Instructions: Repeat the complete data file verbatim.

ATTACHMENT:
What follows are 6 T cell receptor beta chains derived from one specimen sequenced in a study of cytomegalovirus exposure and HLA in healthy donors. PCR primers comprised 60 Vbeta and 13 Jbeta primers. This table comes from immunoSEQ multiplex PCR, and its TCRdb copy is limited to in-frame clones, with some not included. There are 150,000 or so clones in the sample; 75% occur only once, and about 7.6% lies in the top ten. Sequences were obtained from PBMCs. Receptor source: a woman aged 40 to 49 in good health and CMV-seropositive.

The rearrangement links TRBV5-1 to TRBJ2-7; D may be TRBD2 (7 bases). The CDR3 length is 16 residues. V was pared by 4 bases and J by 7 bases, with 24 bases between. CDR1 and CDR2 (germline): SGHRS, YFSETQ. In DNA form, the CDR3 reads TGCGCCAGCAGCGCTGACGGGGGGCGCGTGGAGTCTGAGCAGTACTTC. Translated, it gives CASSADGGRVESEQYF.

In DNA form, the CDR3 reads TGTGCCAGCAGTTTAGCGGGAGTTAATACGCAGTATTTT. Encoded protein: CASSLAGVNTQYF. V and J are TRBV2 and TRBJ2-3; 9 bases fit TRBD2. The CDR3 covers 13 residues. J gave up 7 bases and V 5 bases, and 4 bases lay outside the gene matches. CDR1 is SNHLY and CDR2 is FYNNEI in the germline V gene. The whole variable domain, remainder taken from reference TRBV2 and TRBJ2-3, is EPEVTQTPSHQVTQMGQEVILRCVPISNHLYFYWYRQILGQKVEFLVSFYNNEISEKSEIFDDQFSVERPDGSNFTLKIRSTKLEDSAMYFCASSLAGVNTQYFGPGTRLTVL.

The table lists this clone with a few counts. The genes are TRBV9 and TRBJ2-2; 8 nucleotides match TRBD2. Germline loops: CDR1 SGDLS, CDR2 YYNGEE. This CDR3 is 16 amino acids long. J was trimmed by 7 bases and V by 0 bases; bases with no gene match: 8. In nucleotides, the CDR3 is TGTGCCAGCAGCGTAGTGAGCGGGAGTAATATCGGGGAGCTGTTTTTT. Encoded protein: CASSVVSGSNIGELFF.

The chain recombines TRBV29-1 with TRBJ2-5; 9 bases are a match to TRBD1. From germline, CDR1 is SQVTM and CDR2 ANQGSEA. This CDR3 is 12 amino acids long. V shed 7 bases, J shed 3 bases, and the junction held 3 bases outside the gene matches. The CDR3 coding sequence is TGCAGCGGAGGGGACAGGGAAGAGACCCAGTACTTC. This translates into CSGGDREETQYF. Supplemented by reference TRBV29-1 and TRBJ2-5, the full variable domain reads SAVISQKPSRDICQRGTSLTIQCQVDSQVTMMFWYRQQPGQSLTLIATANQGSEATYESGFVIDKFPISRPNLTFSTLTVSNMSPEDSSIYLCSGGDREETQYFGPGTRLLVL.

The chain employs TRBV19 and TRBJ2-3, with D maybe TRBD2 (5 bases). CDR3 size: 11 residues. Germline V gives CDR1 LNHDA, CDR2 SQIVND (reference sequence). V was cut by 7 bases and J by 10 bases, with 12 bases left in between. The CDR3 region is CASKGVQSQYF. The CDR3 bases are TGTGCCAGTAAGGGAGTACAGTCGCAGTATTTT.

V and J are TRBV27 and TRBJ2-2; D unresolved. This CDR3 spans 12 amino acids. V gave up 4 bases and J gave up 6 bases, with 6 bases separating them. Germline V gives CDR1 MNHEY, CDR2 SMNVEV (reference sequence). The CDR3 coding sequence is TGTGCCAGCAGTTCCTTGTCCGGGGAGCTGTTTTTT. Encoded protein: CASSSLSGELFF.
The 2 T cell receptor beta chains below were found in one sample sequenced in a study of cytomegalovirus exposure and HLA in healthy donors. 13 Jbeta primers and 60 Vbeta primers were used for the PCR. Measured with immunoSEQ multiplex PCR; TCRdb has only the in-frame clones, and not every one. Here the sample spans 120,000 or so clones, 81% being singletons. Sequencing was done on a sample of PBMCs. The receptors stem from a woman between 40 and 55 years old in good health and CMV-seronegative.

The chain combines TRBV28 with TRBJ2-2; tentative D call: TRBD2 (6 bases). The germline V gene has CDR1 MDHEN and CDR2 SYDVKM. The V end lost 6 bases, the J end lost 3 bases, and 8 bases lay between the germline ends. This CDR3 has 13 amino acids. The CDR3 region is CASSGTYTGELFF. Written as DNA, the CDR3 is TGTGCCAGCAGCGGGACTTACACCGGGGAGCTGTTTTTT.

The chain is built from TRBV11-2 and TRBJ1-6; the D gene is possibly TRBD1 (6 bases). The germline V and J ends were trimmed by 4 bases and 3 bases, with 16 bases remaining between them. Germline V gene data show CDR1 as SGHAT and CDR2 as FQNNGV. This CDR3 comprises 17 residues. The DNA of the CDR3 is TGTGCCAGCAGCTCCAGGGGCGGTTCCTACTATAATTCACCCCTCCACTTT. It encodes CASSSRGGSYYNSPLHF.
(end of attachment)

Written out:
What follows are 6 T cell receptor beta chains derived from one specimen sequenced in a study of cytomegalovirus exposure and HLA in healthy donors. PCR primers comprised 60 Vbeta and 13 Jbeta primers. This table comes from immunoSEQ multiplex PCR, and its TCRdb copy is limited to in-frame clones, with some not included. There are 150,000 or so clones in the sample; 75% occur only once, and about 7.6% lies in the top ten. Sequences were obtained from PBMCs. Receptor source: a woman aged 40 to 49 in good health and CMV-seropositive.

The rearrangement links TRBV5-1 to TRBJ2-7; D may be TRBD2 (7 bases). The CDR3 length is 16 residues. V was pared by 4 bases and J by 7 bases, with 24 bases between. CDR1 and CDR2 (germline): SGHRS, YFSETQ. In DNA form, the CDR3 reads TGCGCCAGCAGCGCTGACGGGGGGCGCGTGGAGTCTGAGCAGTACTTC. Translated, it gives CASSADGGRVESEQYF.

In DNA form, the CDR3 reads TGTGCCAGCAGTTTAGCGGGAGTTAATACGCAGTATTTT. Encoded protein: CASSLAGVNTQYF. V and J are TRBV2 and TRBJ2-3; 9 bases fit TRBD2. The CDR3 covers 13 residues. J gave up 7 bases and V 5 bases, and 4 bases lay outside the gene matches. CDR1 is SNHLY and CDR2 is FYNNEI in the germline V gene. The whole variable domain, remainder taken from reference TRBV2 and TRBJ2-3, is EPEVTQTPSHQVTQMGQEVILRCVPISNHLYFYWYRQILGQKVEFLVSFYNNEISEKSEIFDDQFSVERPDGSNFTLKIRSTKLEDSAMYFCASSLAGVNTQYFGPGTRLTVL.

The table lists this clone with a few counts. The genes are TRBV9 and TRBJ2-2; 8 nucleotides match TRBD2. Germline loops: CDR1 SGDLS, CDR2 YYNGEE. This CDR3 is 16 amino acids long. J was trimmed by 7 bases and V by 0 bases; bases with no gene match: 8. In nucleotides, the CDR3 is TGTGCCAGCAGCGTAGTGAGCGGGAGTAATATCGGGGAGCTGTTTTTT. Encoded protein: CASSVVSGSNIGELFF.

The chain recombines TRBV29-1 with TRBJ2-5; 9 bases are a match to TRBD1. From germline, CDR1 is SQVTM and CDR2 ANQGSEA. This CDR3 is 12 amino acids long. V shed 7 bases, J shed 3 bases, and the junction held 3 bases outside the gene matches. The CDR3 coding sequence is TGCAGCGGAGGGGACAGGGAAGAGACCCAGTACTTC. This translates into CSGGDREETQYF. Supplemented by reference TRBV29-1 and TRBJ2-5, the full variable domain reads SAVISQKPSRDICQRGTSLTIQCQVDSQVTMMFWYRQQPGQSLTLIATANQGSEATYESGFVIDKFPISRPNLTFSTLTVSNMSPEDSSIYLCSGGDREETQYFGPGTRLLVL.

The chain employs TRBV19 and TRBJ2-3, with D maybe TRBD2 (5 bases). CDR3 size: 11 residues. Germline V gives CDR1 LNHDA, CDR2 SQIVND (reference sequence). V was cut by 7 bases and J by 10 bases, with 12 bases left in between. The CDR3 region is CASKGVQSQYF. The CDR3 bases are TGTGCCAGTAAGGGAGTACAGTCGCAGTATTTT.

V and J are TRBV27 and TRBJ2-2; D unresolved. This CDR3 spans 12 amino acids. V gave up 4 bases and J gave up 6 bases, with 6 bases separating them. Germline V gives CDR1 MNHEY, CDR2 SMNVEV (reference sequence). The CDR3 coding sequence is TGTGCCAGCAGTTCCTTGTCCGGGGAGCTGTTTTTT. Encoded protein: CASSSLSGELFF.
The 2 T cell receptor beta chains below were found in one sample sequenced in a study of cytomegalovirus exposure and HLA in healthy donors. 13 Jbeta primers and 60 Vbeta primers were used for the PCR. Measured with immunoSEQ multiplex PCR; TCRdb has only the in-frame clones, and not every one. Here the sample spans 120,000 or so clones, 81% being singletons. Sequencing was done on a sample of PBMCs. The receptors stem from a woman between 40 and 55 years old in good health and CMV-seronegative.

The chain combines TRBV28 with TRBJ2-2; tentative D call: TRBD2 (6 bases). The germline V gene has CDR1 MDHEN and CDR2 SYDVKM. The V end lost 6 bases, the J end lost 3 bases, and 8 bases lay between the germline ends. This CDR3 has 13 amino acids. The CDR3 region is CASSGTYTGELFF. Written as DNA, the CDR3 is TGTGCCAGCAGCGGGACTTACACCGGGGAGCTGTTTTTT.

The chain is built from TRBV11-2 and TRBJ1-6; the D gene is possibly TRBD1 (6 bases). The germline V and J ends were trimmed by 4 bases and 3 bases, with 16 bases remaining between them. Germline V gene data show CDR1 as SGHAT and CDR2 as FQNNGV. This CDR3 comprises 17 residues. The DNA of the CDR3 is TGTGCCAGCAGCTCCAGGGGCGGTTCCTACTATAATTCACCCCTCCACTTT. It encodes CASSSRGGSYYNSPLHF.